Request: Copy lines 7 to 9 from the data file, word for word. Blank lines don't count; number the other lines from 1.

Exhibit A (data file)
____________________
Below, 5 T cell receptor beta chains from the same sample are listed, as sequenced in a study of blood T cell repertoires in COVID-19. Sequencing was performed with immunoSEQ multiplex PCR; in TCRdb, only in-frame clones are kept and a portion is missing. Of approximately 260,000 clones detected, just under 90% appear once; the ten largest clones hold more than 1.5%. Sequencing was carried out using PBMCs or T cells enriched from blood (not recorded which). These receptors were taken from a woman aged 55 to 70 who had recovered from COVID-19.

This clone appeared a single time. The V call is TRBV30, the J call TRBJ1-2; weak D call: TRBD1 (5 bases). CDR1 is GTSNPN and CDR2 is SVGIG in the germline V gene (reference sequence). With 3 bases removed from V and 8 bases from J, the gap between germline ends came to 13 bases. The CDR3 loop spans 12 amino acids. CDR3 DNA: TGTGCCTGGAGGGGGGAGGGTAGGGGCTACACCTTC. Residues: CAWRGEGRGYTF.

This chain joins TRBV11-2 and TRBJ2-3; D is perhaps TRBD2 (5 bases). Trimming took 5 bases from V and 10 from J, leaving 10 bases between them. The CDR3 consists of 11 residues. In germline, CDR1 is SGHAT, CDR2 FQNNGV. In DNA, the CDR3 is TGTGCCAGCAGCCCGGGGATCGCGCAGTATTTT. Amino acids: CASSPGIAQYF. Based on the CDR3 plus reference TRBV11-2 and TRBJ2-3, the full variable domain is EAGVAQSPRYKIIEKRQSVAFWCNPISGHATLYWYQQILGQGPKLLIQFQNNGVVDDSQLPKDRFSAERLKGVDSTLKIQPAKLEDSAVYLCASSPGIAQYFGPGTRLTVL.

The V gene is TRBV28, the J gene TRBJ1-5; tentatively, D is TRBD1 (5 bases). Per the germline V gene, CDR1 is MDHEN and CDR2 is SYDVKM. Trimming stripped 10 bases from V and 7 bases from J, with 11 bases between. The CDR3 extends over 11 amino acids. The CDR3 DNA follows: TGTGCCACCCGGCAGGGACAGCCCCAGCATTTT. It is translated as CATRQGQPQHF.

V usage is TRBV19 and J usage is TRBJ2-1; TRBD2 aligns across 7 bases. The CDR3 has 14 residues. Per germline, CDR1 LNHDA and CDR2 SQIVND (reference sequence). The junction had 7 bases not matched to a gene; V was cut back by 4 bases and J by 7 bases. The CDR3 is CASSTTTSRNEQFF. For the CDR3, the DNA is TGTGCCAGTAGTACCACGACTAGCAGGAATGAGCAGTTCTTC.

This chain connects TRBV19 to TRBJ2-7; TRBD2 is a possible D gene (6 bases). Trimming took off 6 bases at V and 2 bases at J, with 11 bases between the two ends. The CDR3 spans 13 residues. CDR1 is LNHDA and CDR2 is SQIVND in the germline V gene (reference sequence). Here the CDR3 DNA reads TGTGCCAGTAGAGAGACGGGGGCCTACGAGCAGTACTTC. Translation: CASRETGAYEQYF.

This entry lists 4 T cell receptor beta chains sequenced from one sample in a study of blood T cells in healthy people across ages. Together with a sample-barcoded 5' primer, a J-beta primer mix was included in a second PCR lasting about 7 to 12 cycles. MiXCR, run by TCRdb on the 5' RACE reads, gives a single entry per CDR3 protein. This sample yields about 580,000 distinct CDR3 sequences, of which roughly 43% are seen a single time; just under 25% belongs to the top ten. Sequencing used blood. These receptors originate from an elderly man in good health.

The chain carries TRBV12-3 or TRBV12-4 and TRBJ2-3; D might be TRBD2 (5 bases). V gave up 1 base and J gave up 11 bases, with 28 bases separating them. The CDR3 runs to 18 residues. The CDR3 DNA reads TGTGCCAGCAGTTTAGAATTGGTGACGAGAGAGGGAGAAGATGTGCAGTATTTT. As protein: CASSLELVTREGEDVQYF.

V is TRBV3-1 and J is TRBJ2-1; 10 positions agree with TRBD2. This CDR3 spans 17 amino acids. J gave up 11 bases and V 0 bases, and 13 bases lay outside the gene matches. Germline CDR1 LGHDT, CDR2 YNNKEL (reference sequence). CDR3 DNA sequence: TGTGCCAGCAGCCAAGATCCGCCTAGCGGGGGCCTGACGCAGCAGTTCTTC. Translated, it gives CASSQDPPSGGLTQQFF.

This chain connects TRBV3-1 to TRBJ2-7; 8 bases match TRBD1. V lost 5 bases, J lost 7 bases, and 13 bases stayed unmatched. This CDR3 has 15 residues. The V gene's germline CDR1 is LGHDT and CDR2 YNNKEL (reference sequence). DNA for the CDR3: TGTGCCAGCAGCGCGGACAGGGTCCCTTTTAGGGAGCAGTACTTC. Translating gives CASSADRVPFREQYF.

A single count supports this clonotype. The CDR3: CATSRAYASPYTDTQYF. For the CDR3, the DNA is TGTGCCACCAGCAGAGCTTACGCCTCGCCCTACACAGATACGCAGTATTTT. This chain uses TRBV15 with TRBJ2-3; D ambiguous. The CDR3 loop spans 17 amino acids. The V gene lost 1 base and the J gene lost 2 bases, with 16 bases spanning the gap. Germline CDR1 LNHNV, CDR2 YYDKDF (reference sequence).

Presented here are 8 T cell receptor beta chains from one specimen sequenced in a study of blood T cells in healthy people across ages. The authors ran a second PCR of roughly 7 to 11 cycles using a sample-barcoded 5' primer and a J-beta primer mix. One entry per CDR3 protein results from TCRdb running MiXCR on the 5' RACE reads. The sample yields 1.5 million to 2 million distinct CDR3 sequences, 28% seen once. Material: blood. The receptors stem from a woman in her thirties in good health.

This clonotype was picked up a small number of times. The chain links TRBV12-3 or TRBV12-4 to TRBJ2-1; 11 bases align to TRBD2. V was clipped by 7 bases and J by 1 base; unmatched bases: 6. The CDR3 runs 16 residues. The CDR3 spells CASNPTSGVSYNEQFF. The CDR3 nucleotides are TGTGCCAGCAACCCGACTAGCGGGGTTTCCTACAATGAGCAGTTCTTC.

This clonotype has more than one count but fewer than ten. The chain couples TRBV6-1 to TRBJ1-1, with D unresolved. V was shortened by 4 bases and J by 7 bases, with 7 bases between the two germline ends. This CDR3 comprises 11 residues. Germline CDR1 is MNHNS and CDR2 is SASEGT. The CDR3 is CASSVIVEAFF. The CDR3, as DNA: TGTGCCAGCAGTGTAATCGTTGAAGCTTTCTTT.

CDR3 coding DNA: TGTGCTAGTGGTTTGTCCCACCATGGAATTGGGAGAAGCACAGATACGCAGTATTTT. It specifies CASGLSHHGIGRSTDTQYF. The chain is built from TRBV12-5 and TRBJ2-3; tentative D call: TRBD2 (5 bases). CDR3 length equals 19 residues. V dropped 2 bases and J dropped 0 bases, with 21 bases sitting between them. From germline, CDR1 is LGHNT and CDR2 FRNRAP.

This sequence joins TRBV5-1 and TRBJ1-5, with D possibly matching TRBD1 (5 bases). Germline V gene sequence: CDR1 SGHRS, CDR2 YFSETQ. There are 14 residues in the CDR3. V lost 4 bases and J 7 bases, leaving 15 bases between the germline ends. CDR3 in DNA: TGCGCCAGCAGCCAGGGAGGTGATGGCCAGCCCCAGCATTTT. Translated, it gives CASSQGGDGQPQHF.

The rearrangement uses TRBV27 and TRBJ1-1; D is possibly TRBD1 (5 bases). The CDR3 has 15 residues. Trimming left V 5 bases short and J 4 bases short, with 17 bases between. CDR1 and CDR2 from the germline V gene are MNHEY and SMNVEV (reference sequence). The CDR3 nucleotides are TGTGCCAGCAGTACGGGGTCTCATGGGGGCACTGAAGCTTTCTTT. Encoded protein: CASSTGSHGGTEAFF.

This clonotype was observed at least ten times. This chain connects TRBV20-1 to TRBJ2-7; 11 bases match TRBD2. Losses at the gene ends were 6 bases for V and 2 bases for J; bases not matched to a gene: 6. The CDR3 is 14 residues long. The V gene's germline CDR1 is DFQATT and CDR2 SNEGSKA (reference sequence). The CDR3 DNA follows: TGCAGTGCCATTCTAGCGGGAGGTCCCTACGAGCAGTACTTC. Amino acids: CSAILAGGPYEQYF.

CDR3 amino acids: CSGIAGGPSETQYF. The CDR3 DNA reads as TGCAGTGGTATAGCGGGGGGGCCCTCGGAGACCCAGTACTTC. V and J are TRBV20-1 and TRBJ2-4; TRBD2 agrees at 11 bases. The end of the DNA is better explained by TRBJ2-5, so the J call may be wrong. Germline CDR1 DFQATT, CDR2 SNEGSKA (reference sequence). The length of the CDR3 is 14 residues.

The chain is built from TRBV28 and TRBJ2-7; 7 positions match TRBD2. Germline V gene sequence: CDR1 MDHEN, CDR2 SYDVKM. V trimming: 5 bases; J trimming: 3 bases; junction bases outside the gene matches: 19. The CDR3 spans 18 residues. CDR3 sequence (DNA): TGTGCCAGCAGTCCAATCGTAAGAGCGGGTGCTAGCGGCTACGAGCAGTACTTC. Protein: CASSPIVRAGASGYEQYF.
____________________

This entry lists 4 T cell receptor beta chains sequenced from one sample in a study of blood T cells in healthy people across ages. Together with a sample-barcoded 5' primer, a J-beta primer mix was included in a second PCR lasting about 7 to 12 cycles. MiXCR, run by TCRdb on the 5' RACE reads, gives a single entry per CDR3 protein. This sample yields about 580,000 distinct CDR3 sequences, of which roughly 43% are seen a single time; just under 25% belongs to the top ten. Sequencing used blood. These receptors originate from an elderly man in good health.

The chain carries TRBV12-3 or TRBV12-4 and TRBJ2-3; D might be TRBD2 (5 bases). V gave up 1 base and J gave up 11 bases, with 28 bases separating them. The CDR3 runs to 18 residues. The CDR3 DNA reads TGTGCCAGCAGTTTAGAATTGGTGACGAGAGAGGGAGAAGATGTGCAGTATTTT. As protein: CASSLELVTREGEDVQYF.

V is TRBV3-1 and J is TRBJ2-1; 10 positions agree with TRBD2. This CDR3 spans 17 amino acids. J gave up 11 bases and V 0 bases, and 13 bases lay outside the gene matches. Germline CDR1 LGHDT, CDR2 YNNKEL (reference sequence). CDR3 DNA sequence: TGTGCCAGCAGCCAAGATCCGCCTAGCGGGGGCCTGACGCAGCAGTTCTTC. Translated, it gives CASSQDPPSGGLTQQFF.